The libel ploy was "untenable," Kunstler freely admitted, since large groups cannot be libeled under New York law. The invocation of Snepp was curious, partly because the Supreme Court, ruling that the CIA has the right to read an employe's book before his publisher does, cited national security as justification for such potential prior restraint. The New York court found neither of Kunstler's arguments compelling and dismissed the Fort Apache case. It is being appealed.

"The point is that you have to use the courts anyway you can," Kunstler said cheerfully. "Maybe we didn't get the script changes, and we haven't stopped the movie. But look at what we did get -- eight stories in the New York Post, seven stories in The New York Times, four stories in the Village Voice and a lot of TV and radio time.

The Committee Against Fort Apache is an ad hoc organization literally intent on defending its own turf. But similar tough talk is heard from Nosotros, a Los Angeles-based agency founded 10 years ago by the actor Ricardo Montalban.

The goal of Nosotros is to protect the image of Hispanic-Americans in movies and television by combating stereotypes and by seeing that ethnic roles are played by ethnic actors.

"We have power," said Jerry G. Velasco, the Nosotros president. "We have warned studios and networks that ther are 20 million Hispanics in the viewing audience, and that every year they buy $38 billion in merchandise. We can boycott. That's not a threat, it's a fact.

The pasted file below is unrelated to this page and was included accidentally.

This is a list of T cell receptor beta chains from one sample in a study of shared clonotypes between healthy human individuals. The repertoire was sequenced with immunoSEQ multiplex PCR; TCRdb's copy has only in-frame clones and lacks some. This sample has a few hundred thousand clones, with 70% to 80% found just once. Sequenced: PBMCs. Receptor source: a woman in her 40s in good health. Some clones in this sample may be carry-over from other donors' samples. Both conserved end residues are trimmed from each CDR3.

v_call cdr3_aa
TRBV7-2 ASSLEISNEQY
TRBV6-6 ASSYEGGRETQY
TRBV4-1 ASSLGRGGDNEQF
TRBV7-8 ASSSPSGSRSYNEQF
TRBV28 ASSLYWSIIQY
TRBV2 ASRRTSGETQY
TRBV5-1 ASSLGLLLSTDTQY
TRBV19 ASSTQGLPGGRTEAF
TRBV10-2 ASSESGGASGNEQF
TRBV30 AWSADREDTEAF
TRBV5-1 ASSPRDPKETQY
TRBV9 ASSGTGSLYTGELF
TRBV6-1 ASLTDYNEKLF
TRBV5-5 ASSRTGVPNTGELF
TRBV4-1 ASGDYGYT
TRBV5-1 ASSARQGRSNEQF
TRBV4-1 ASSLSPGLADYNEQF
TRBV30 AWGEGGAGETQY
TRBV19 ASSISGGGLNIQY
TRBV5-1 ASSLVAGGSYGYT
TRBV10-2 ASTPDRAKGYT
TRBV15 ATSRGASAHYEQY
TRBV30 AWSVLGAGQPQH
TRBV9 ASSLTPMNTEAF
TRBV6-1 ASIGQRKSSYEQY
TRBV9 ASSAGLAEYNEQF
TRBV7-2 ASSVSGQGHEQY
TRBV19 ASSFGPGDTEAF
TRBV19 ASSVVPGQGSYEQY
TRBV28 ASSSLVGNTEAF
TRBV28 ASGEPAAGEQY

Nosotros' primary goal is to obtain roles for Hispanic actors and to prevent what Velasco calls the "Wallace Beery-as-Pancho Villa" syndrome. When it comes to the alteration of specific scripts of stories, he admits he has seen little success.

"We objected to the movie "Walk Proud," which had a chicano lead role -- played by Robby Benson. We tried to get some scripts changes too, but they didn't seem to want to cooperate, I think one word -- beaner, as a derogatory word for Latino -- was left out, but they wouldn't change anything else."

"However, we do hear about movies being made and we keep trying," Velasco said. "There's one coming now called 'Fast Walking,' and I hear there's a scene in where a Mexican girl gets gang raped. We'll want to see the script and I'm sure they'll comply."

"Fast Walking" is a Lorimar production, directed and written by James B. Harris. It is based on the novel "Rap" by Ernest Brawley, and the plot concerns an assassination contract behind prison walls. Harris was bemused when told of Nosotros' likely request for a script.

"I don't like to give scripts out," Harris said. "When you do real life stories, there's always somebody who feels mistreated. What you try to do is portray things as they are, but not exaggerate them.

"Anyway, there is no Mexican girl in the picture. She's actually supposed to be half Hawaiian. She rides a motorbike and she's into scams and drugs, but there is no rape scene. I'll probably cast her as a Caucasian, anyhow."